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Re: the Communist Manifesto: critique
by Louis Proyect
18 March 2002 15:17 UTC
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At 01:16 PM 3/18/2002 +0200, Petros Haritatos wrote:
>A simple 'thought experiment' might be to assume that "capitalism" has
>disappeared and that goods and services are produced and allocated according
>to enlightened methods. Would this mean that relationships of power and
>subservience disappear? Would this avert a new depletion of 'the commons'?
>Who would set limits, allocations, and rule on what is right or wrong?

These questions remind me of the exchanges I had on Harry Cleaver's
"autonomist" list a week ago. The objection to the Soviet model was based
on a kind of misreading of V. 1 of Capital. If commodity production, wages
and money could not be abolished through proletarian revolution, what was
the point? No matter how many times I referred to Marx's dictum in
"Critique of the Gotha Program" that: "What we have to deal with here is a
communist society, not as it has developed on its own foundations, but, on
the contrary, just as it emerges from capitalist society; which is thus in
every respect, economically, morally, and intellectually, still stamped
with the birthmarks of the old society from whose womb it emerges", they
were unimpressed. Unless you did away with capitalism in TOTALITY, you were
not making any kind of qualitative advance.

In reality, revolutions are not made to get rid of commodity production and
wage labor. They are made because capitalism has failed to live up to its
own promise to guarantee people the right to be exploited. Underemployment
and unemployment have been the irritants behind all major revolutions of
the 20th century.

Take Cuba for instance. The Cuban economy was based on export agriculture.
The main crop was sugar, followed by tobacco, cattle and coffee.
Agricultural resources were underutilized. For the hacienda owner, this was
no problem. It might mean spending January through March in the US or
Europe, shopping or attending the opera. For the farm worker, this meant
unemployment and suffering. In 1954, for instance, Cuba's 424,000
agricultural wage earners averaged only 123 days of work; farm owners,
tenants and sharecroppers also fared poorly, averaging only 135 days of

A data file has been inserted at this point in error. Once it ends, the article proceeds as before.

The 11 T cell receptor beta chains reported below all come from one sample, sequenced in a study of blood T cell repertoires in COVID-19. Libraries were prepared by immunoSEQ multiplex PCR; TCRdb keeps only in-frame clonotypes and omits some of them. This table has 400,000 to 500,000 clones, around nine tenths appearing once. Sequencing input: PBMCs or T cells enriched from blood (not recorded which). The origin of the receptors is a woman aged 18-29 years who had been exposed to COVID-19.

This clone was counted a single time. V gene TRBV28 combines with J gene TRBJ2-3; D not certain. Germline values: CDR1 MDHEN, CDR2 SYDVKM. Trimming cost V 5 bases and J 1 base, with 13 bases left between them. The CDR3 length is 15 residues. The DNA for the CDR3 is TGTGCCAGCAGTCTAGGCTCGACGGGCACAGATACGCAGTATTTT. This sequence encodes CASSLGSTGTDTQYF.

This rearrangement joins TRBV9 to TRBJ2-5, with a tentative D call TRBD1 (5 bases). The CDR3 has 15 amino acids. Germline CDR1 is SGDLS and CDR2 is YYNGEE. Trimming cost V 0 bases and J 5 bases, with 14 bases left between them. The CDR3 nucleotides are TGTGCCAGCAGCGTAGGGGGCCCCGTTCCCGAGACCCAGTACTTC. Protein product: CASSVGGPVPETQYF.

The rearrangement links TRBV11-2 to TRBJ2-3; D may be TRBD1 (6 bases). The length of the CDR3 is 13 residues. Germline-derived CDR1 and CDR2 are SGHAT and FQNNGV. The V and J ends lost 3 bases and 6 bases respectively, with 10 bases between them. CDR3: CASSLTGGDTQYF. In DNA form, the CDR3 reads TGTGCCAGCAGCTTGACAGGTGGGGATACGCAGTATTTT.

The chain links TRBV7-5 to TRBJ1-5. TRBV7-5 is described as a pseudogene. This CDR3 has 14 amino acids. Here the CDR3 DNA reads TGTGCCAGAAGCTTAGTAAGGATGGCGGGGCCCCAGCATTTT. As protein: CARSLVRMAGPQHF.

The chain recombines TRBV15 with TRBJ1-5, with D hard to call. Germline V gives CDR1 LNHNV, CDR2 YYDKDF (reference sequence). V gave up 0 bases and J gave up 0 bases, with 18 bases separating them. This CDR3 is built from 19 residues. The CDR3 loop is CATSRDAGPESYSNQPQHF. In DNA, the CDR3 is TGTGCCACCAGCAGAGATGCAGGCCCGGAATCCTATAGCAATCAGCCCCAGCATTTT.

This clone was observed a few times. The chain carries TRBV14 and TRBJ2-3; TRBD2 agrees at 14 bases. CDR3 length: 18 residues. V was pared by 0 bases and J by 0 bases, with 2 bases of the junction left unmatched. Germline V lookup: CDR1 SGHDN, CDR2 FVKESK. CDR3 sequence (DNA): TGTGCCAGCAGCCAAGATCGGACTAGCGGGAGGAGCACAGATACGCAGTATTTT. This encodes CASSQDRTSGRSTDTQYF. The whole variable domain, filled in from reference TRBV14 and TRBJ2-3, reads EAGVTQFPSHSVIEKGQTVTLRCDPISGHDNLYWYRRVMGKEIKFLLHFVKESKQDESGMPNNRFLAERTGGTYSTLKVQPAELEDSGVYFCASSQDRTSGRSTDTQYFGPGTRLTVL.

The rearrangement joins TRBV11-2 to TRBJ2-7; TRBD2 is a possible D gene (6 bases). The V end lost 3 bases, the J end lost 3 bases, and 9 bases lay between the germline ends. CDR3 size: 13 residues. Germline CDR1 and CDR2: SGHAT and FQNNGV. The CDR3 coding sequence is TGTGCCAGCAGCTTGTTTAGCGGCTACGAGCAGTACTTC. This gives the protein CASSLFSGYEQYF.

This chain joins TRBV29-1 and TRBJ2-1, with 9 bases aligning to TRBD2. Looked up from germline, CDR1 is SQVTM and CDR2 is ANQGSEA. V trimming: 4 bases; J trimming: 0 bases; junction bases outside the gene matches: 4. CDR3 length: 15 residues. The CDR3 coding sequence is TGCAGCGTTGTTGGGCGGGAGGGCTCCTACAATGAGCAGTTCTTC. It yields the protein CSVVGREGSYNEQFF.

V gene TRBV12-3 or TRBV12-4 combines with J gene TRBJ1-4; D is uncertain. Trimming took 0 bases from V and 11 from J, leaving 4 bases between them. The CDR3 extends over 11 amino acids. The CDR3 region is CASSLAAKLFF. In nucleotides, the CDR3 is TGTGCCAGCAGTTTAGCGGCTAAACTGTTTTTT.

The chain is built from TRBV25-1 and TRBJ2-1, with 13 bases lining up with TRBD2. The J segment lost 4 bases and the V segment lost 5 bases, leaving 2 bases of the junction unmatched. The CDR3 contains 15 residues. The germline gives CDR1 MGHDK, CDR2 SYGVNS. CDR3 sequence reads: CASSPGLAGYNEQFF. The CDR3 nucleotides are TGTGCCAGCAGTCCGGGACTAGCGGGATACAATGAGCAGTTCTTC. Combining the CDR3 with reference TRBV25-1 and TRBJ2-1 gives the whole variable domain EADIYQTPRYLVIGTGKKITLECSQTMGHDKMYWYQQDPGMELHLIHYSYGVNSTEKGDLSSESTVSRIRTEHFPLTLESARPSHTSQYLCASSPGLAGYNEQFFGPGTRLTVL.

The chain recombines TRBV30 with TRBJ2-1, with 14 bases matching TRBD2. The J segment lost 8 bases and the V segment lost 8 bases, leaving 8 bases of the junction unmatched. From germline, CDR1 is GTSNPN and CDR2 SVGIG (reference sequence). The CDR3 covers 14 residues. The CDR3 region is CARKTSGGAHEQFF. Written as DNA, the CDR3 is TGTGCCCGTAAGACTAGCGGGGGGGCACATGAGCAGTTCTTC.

Unemployment led to all sorts of hardship. 43% of the rural population was
illiterate. 60% lived in huts with earth floors and thatched roofs. 2/3
lived without running water and only 1 out of 14 families had electricity.
Daily nutrition was terrible. Only 4% of rural families ate meat regularly.
Most subsisted on rice, beans and root crops. Bad diet and housing caused
bad health. 13% of the population had a history of typhoid, 14%
tuberculosis and over 1/3 intestinal parasites. 

The main cause of backwardness in the countryside was the cartel nature of
agriculture, particularly the sugar industry. A production quota was
assigned to each cane grower, based on figures originating from 1937. The
quota was divided into 2 export quotas, one for the US and one for the rest
of the world, and 1 quota for special reserves. The reserve quota was a
major problem since it caused over 1/5 of Cuban land to lay idle. 

So, when the July 26th movement promised to abolish these conditions and
put people to work, an anarchist or a "libertarian communist" might have
complained, using the words of Peggy Lee's signature song: "Is that all
there is?" Yes, that is all there is. Every successful revolution
establishes a beachhead from which further advances against capitalism can
be made. To turn up our noses at these societies because they have not
abolished money and commodity production is a sectarian and idealist mistake.

Louis Proyect
Marxism mailing list: http://www.marxmail.org

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